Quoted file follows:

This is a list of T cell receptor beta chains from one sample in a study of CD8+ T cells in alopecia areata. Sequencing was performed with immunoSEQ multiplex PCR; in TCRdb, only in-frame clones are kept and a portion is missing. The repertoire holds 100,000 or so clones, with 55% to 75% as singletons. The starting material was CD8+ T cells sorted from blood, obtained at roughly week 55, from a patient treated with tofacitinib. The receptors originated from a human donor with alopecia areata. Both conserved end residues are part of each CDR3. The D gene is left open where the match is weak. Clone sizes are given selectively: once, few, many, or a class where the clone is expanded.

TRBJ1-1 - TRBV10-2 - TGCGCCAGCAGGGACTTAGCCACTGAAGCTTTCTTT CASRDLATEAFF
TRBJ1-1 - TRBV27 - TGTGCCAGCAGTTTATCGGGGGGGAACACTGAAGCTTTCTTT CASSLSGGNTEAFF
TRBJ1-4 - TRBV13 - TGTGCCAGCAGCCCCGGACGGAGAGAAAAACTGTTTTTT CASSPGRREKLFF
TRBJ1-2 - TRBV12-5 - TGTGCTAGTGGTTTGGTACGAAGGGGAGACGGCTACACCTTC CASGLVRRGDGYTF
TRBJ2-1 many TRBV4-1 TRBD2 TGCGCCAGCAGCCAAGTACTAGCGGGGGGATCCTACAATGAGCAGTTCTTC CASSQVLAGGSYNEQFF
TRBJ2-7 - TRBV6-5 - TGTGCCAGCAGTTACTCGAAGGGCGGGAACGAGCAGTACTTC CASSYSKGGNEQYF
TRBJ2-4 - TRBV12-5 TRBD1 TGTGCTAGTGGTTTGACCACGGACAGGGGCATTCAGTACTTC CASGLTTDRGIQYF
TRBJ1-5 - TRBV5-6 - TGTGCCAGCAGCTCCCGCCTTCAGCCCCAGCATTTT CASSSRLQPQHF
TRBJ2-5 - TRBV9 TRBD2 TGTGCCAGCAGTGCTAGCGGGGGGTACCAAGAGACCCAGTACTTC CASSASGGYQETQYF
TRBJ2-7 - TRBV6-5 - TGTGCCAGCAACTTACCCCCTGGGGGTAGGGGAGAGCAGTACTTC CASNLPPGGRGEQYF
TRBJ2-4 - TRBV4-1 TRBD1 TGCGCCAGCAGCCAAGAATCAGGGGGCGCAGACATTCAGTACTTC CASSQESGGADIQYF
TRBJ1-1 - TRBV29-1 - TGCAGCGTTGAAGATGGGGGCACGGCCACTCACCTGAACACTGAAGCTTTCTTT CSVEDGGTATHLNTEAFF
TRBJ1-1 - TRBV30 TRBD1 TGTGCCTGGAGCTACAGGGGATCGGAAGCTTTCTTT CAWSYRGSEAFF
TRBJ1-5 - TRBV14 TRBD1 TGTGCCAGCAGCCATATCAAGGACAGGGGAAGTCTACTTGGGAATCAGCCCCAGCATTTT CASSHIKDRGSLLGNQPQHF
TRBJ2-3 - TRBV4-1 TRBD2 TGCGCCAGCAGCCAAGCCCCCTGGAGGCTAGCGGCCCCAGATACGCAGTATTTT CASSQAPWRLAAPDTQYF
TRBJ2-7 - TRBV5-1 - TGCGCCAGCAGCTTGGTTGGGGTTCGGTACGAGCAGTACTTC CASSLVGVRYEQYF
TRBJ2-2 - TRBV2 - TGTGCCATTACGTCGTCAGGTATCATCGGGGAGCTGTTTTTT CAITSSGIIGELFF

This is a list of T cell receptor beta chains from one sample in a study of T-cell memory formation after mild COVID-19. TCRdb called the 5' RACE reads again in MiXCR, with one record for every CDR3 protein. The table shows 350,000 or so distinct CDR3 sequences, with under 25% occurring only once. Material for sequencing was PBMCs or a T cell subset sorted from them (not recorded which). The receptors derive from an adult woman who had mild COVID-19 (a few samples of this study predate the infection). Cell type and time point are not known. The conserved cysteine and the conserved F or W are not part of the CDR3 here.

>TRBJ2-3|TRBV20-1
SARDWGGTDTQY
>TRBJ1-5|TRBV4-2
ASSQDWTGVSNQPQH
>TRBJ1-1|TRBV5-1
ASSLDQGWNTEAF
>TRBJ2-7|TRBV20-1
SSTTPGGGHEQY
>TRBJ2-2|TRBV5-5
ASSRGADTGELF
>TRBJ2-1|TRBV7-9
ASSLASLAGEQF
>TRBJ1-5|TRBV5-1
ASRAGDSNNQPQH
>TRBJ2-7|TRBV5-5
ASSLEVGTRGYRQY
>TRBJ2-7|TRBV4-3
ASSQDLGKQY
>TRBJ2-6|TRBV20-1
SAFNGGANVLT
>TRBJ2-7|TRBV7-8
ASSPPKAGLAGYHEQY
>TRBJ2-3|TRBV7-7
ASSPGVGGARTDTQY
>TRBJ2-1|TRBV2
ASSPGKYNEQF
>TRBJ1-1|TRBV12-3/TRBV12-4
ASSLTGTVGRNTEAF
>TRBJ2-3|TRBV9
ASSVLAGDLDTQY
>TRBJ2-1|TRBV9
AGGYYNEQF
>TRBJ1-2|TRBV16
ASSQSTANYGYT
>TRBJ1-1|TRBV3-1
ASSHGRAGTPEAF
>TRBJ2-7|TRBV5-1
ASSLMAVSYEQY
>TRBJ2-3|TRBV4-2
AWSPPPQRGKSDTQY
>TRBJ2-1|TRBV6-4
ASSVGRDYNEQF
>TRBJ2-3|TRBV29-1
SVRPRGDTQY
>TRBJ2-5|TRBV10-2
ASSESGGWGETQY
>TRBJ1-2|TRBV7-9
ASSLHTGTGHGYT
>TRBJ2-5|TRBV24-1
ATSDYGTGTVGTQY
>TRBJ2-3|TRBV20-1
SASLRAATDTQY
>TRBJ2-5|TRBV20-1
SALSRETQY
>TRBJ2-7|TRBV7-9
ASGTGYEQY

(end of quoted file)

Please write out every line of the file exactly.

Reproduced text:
This is a list of T cell receptor beta chains from one sample in a study of CD8+ T cells in alopecia areata. Sequencing was performed with immunoSEQ multiplex PCR; in TCRdb, only in-frame clones are kept and a portion is missing. The repertoire holds 100,000 or so clones, with 55% to 75% as singletons. The starting material was CD8+ T cells sorted from blood, obtained at roughly week 55, from a patient treated with tofacitinib. The receptors originated from a human donor with alopecia areata. Both conserved end residues are part of each CDR3. The D gene is left open where the match is weak. Clone sizes are given selectively: once, few, many, or a class where the clone is expanded.

TRBJ1-1 - TRBV10-2 - TGCGCCAGCAGGGACTTAGCCACTGAAGCTTTCTTT CASRDLATEAFF
TRBJ1-1 - TRBV27 - TGTGCCAGCAGTTTATCGGGGGGGAACACTGAAGCTTTCTTT CASSLSGGNTEAFF
TRBJ1-4 - TRBV13 - TGTGCCAGCAGCCCCGGACGGAGAGAAAAACTGTTTTTT CASSPGRREKLFF
TRBJ1-2 - TRBV12-5 - TGTGCTAGTGGTTTGGTACGAAGGGGAGACGGCTACACCTTC CASGLVRRGDGYTF
TRBJ2-1 many TRBV4-1 TRBD2 TGCGCCAGCAGCCAAGTACTAGCGGGGGGATCCTACAATGAGCAGTTCTTC CASSQVLAGGSYNEQFF
TRBJ2-7 - TRBV6-5 - TGTGCCAGCAGTTACTCGAAGGGCGGGAACGAGCAGTACTTC CASSYSKGGNEQYF
TRBJ2-4 - TRBV12-5 TRBD1 TGTGCTAGTGGTTTGACCACGGACAGGGGCATTCAGTACTTC CASGLTTDRGIQYF
TRBJ1-5 - TRBV5-6 - TGTGCCAGCAGCTCCCGCCTTCAGCCCCAGCATTTT CASSSRLQPQHF
TRBJ2-5 - TRBV9 TRBD2 TGTGCCAGCAGTGCTAGCGGGGGGTACCAAGAGACCCAGTACTTC CASSASGGYQETQYF
TRBJ2-7 - TRBV6-5 - TGTGCCAGCAACTTACCCCCTGGGGGTAGGGGAGAGCAGTACTTC CASNLPPGGRGEQYF
TRBJ2-4 - TRBV4-1 TRBD1 TGCGCCAGCAGCCAAGAATCAGGGGGCGCAGACATTCAGTACTTC CASSQESGGADIQYF
TRBJ1-1 - TRBV29-1 - TGCAGCGTTGAAGATGGGGGCACGGCCACTCACCTGAACACTGAAGCTTTCTTT CSVEDGGTATHLNTEAFF
TRBJ1-1 - TRBV30 TRBD1 TGTGCCTGGAGCTACAGGGGATCGGAAGCTTTCTTT CAWSYRGSEAFF
TRBJ1-5 - TRBV14 TRBD1 TGTGCCAGCAGCCATATCAAGGACAGGGGAAGTCTACTTGGGAATCAGCCCCAGCATTTT CASSHIKDRGSLLGNQPQHF
TRBJ2-3 - TRBV4-1 TRBD2 TGCGCCAGCAGCCAAGCCCCCTGGAGGCTAGCGGCCCCAGATACGCAGTATTTT CASSQAPWRLAAPDTQYF
TRBJ2-7 - TRBV5-1 - TGCGCCAGCAGCTTGGTTGGGGTTCGGTACGAGCAGTACTTC CASSLVGVRYEQYF
TRBJ2-2 - TRBV2 - TGTGCCATTACGTCGTCAGGTATCATCGGGGAGCTGTTTTTT CAITSSGIIGELFF

This is a list of T cell receptor beta chains from one sample in a study of T-cell memory formation after mild COVID-19. TCRdb called the 5' RACE reads again in MiXCR, with one record for every CDR3 protein. The table shows 350,000 or so distinct CDR3 sequences, with under 25% occurring only once. Material for sequencing was PBMCs or a T cell subset sorted from them (not recorded which). The receptors derive from an adult woman who had mild COVID-19 (a few samples of this study predate the infection). Cell type and time point are not known. The conserved cysteine and the conserved F or W are not part of the CDR3 here.

>TRBJ2-3|TRBV20-1
SARDWGGTDTQY
>TRBJ1-5|TRBV4-2
ASSQDWTGVSNQPQH
>TRBJ1-1|TRBV5-1
ASSLDQGWNTEAF
>TRBJ2-7|TRBV20-1
SSTTPGGGHEQY
>TRBJ2-2|TRBV5-5
ASSRGADTGELF
>TRBJ2-1|TRBV7-9
ASSLASLAGEQF
>TRBJ1-5|TRBV5-1
ASRAGDSNNQPQH
>TRBJ2-7|TRBV5-5
ASSLEVGTRGYRQY
>TRBJ2-7|TRBV4-3
ASSQDLGKQY
>TRBJ2-6|TRBV20-1
SAFNGGANVLT
>TRBJ2-7|TRBV7-8
ASSPPKAGLAGYHEQY
>TRBJ2-3|TRBV7-7
ASSPGVGGARTDTQY
>TRBJ2-1|TRBV2
ASSPGKYNEQF
>TRBJ1-1|TRBV12-3/TRBV12-4
ASSLTGTVGRNTEAF
>TRBJ2-3|TRBV9
ASSVLAGDLDTQY
>TRBJ2-1|TRBV9
AGGYYNEQF
>TRBJ1-2|TRBV16
ASSQSTANYGYT
>TRBJ1-1|TRBV3-1
ASSHGRAGTPEAF
>TRBJ2-7|TRBV5-1
ASSLMAVSYEQY
>TRBJ2-3|TRBV4-2
AWSPPPQRGKSDTQY
>TRBJ2-1|TRBV6-4
ASSVGRDYNEQF
>TRBJ2-3|TRBV29-1
SVRPRGDTQY
>TRBJ2-5|TRBV10-2
ASSESGGWGETQY
>TRBJ1-2|TRBV7-9
ASSLHTGTGHGYT
>TRBJ2-5|TRBV24-1
ATSDYGTGTVGTQY
>TRBJ2-3|TRBV20-1
SASLRAATDTQY
>TRBJ2-5|TRBV20-1
SALSRETQY
>TRBJ2-7|TRBV7-9
ASGTGYEQY